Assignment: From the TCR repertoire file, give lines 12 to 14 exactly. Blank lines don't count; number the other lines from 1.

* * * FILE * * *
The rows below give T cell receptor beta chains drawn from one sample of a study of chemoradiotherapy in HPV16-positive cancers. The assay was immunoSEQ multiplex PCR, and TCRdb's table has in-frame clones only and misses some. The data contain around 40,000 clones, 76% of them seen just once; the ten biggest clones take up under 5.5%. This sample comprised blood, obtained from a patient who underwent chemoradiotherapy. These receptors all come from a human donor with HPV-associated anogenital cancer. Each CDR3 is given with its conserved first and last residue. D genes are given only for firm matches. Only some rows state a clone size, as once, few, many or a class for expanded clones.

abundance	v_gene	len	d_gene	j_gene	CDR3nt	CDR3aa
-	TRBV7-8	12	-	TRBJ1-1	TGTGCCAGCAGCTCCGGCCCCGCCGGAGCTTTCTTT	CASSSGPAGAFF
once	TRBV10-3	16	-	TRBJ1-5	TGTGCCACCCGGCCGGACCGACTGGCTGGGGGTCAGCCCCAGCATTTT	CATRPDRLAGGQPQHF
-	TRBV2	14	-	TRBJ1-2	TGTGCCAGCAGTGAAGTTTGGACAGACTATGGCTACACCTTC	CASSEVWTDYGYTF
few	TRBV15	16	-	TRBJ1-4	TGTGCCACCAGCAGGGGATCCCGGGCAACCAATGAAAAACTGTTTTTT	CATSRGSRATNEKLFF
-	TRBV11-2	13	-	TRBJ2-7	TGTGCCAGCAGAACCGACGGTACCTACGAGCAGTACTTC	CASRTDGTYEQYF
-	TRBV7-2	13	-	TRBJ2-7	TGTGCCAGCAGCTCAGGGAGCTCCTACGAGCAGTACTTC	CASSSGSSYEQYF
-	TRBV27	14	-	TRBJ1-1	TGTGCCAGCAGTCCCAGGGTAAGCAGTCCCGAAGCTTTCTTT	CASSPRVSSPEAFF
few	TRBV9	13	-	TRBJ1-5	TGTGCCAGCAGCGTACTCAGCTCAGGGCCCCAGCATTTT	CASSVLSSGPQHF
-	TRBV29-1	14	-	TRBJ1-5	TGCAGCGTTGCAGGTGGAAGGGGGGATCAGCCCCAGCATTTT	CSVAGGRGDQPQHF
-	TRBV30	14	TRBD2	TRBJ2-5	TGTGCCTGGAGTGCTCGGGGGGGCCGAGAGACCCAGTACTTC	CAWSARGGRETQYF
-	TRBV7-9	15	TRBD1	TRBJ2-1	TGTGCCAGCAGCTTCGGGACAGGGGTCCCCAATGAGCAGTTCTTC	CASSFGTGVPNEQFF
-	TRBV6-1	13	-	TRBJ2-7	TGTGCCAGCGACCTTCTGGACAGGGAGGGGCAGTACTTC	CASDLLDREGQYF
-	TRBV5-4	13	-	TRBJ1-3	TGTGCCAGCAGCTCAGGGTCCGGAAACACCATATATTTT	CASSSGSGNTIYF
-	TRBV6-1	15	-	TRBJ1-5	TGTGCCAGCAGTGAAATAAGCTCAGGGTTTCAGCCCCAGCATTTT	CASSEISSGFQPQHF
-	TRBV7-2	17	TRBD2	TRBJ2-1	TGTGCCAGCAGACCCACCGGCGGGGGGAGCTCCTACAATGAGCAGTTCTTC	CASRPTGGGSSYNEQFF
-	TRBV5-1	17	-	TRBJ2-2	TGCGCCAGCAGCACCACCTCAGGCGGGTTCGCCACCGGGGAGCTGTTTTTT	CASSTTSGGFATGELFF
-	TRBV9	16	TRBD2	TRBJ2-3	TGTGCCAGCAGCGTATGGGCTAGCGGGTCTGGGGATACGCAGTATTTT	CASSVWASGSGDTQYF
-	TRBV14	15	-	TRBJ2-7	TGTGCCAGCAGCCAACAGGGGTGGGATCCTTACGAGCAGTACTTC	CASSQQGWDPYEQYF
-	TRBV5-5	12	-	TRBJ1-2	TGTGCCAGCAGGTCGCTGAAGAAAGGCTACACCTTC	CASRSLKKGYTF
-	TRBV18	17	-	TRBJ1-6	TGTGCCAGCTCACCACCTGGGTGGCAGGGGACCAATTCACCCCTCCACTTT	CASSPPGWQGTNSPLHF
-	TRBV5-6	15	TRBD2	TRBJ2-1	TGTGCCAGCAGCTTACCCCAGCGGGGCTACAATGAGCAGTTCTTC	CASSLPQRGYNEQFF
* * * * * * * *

-	TRBV30	14	TRBD2	TRBJ2-5	TGTGCCTGGAGTGCTCGGGGGGGCCGAGAGACCCAGTACTTC	CAWSARGGRETQYF
-	TRBV7-9	15	TRBD1	TRBJ2-1	TGTGCCAGCAGCTTCGGGACAGGGGTCCCCAATGAGCAGTTCTTC	CASSFGTGVPNEQFF
-	TRBV6-1	13	-	TRBJ2-7	TGTGCCAGCGACCTTCTGGACAGGGAGGGGCAGTACTTC	CASDLLDREGQYF